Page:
VentureOut Looks to Back LGBT Entrepreneurs

Greg Wiles was carving powder on the slopes during Aspen Gay Ski Week with some of his Harvard Business School buddies. He was struck by how many other people he met in the lift lines were starting their own companies and looking for funding. That was in January. Since then, he’s been setting up his West Hollywood-based venture capital fund called VentureOut, which will invest in LGBT entrepreneurs and management teams. “What we’re trying to do is invest in gay folks who are very capable and have great business ideas, but who may not be getting the capital they need because they don’t have the connections,” Wiles said. “We believe very strongly that the market’s not efficient and this is the way to level the playing field.” Many of the people he met on the slopes told him they were finding it hard to relate to the typical venture capitalist. Wiles, 29, said people invest in what they know. So investors who are straight, white and male tend to bet on founders who are straight, white and male. But he finds it preposterous to assume that demographic has the monopoly on good ideas. “A lot of times, the role of the VC is kind of like the chief psychologist for the entrepreneur,” Wiles said. “And when you feel that person doesn’t really understand the personal life that you lead, it can actually be a detriment.” Wiles felt like he could become a venture capitalist to bridge the gap between the LGBT community and corporate financing. As an openly gay former associate at Santa Monica private equity fund U.S. Renewables Group, he had a foot in each world. After mulling over the idea with some friends, he decided to put this thesis to the test by raising capital and meeting with LGBT entrepreneurs.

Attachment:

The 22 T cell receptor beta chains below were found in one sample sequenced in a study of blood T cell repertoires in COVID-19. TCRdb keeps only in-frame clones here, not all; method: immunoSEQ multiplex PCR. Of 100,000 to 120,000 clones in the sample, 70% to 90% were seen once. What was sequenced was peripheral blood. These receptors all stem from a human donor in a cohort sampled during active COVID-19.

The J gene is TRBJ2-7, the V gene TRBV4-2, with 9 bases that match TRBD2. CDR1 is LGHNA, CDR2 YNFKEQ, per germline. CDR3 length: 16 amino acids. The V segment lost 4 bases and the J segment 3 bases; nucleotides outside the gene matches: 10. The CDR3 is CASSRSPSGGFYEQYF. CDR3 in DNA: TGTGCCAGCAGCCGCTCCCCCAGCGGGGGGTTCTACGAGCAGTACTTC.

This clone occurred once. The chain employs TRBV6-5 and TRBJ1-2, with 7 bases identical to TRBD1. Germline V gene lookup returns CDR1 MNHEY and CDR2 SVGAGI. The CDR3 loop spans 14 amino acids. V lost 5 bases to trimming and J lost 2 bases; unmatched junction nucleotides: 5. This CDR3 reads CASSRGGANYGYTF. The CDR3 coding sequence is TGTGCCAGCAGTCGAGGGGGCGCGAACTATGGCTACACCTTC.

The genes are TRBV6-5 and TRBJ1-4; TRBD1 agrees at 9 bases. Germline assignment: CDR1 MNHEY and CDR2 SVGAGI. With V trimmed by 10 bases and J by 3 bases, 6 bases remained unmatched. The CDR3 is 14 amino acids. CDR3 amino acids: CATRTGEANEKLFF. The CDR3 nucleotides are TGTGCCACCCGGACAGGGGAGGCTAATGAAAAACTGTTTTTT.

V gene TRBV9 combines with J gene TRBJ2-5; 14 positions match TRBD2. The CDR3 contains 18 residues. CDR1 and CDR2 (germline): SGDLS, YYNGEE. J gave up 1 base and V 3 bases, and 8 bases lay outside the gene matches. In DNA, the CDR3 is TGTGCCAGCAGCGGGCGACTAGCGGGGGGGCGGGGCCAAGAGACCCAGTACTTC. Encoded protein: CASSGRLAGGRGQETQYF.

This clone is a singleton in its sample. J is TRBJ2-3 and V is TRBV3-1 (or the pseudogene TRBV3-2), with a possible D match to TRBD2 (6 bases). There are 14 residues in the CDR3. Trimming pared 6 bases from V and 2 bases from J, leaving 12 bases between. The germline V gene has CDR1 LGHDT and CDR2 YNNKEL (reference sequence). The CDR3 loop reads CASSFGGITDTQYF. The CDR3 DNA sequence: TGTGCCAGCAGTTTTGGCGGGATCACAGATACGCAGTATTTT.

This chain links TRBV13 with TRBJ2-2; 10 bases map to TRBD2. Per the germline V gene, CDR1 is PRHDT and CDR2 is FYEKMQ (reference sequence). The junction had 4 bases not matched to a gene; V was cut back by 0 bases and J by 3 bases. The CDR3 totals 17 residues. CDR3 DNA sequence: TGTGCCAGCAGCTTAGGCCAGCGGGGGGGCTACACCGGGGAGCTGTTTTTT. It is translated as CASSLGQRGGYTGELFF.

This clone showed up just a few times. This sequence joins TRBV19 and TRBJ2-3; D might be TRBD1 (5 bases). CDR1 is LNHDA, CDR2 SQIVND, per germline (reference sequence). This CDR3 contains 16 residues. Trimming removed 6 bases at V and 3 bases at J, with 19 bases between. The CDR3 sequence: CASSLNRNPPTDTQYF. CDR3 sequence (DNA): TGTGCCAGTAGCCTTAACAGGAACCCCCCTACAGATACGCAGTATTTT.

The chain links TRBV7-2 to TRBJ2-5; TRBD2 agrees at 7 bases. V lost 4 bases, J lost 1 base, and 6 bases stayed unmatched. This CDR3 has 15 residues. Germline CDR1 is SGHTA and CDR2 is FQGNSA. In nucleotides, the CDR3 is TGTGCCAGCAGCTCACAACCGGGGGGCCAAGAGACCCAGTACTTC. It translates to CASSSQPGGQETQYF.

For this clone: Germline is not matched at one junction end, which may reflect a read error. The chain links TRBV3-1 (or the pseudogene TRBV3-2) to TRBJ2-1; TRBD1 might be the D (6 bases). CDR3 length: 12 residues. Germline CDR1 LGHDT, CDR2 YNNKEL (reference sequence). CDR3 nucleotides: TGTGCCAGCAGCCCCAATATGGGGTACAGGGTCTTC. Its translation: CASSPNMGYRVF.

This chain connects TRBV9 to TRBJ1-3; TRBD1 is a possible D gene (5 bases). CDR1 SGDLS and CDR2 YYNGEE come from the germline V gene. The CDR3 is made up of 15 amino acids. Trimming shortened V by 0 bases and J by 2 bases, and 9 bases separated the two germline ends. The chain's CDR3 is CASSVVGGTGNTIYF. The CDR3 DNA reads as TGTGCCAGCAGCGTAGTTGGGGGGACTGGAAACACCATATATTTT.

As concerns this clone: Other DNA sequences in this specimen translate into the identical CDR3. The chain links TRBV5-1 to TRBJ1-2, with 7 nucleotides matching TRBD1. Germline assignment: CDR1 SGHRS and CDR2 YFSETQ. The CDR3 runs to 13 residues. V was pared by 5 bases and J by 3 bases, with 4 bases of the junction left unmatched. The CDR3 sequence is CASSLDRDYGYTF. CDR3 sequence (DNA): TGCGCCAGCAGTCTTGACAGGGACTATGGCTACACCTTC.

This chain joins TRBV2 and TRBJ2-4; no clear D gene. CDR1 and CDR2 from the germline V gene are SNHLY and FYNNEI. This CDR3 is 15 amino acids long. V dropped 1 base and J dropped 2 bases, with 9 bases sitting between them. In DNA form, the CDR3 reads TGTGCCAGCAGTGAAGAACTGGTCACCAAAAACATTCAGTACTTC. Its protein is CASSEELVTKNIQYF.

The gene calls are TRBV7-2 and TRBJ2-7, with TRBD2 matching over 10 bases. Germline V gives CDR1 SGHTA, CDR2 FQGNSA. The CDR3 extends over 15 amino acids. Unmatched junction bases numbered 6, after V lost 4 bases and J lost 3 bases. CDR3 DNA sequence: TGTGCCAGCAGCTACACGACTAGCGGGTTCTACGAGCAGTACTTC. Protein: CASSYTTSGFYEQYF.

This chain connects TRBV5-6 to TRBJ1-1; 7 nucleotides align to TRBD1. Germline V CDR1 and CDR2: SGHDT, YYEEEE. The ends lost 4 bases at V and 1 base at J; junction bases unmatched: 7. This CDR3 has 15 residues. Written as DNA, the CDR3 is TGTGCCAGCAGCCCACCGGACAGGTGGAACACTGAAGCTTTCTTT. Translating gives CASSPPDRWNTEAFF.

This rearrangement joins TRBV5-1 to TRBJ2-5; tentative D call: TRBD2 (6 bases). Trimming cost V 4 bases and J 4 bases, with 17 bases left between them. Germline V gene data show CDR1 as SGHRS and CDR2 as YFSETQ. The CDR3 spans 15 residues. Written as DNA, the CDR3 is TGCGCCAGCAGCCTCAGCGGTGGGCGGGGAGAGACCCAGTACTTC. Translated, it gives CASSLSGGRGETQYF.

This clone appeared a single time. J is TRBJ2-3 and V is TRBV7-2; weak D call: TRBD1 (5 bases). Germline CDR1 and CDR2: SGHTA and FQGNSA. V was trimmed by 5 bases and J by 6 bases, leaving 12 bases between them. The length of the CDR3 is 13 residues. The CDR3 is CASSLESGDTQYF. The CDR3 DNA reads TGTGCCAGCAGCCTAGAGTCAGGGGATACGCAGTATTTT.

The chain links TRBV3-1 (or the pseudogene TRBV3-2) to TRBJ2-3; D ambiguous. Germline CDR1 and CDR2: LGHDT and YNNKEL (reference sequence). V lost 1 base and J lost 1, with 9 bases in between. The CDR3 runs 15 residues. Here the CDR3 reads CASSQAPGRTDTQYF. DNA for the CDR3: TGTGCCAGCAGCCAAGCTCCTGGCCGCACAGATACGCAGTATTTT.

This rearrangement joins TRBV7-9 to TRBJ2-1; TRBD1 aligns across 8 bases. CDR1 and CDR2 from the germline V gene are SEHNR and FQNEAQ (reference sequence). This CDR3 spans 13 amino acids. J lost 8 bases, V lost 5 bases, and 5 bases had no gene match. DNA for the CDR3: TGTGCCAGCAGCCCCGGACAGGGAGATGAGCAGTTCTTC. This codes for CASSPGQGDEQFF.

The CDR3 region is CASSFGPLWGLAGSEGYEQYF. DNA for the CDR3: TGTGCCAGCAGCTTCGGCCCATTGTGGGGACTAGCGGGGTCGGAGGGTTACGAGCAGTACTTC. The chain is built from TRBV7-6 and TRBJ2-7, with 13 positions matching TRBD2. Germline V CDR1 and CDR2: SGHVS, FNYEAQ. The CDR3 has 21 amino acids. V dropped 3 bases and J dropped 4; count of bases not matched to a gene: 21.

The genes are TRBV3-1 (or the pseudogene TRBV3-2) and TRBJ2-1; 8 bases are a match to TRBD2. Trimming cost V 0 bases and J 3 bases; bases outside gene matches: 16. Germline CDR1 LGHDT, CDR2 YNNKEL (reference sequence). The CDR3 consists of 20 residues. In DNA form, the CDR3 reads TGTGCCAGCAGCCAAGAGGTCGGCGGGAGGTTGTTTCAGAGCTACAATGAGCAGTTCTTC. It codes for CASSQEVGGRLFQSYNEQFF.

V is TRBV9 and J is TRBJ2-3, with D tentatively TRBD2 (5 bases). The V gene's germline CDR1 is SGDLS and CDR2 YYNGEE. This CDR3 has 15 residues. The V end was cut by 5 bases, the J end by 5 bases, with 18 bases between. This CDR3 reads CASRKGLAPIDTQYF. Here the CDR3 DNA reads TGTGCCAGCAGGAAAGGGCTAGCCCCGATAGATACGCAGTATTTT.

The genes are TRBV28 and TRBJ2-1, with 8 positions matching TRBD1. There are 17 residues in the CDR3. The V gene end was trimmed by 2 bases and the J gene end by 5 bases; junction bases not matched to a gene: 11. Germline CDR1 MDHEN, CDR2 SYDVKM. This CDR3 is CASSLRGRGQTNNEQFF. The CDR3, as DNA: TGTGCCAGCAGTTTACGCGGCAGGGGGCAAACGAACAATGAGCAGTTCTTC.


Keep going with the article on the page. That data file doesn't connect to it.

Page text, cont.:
Los Angeles Business Journal This excerpt is taken from the article ‘VentureOut looks to back LGBT entrepreneurs’. To read the full text of the article, please visit Los Angeles Business Journal and sign up for a free user account.


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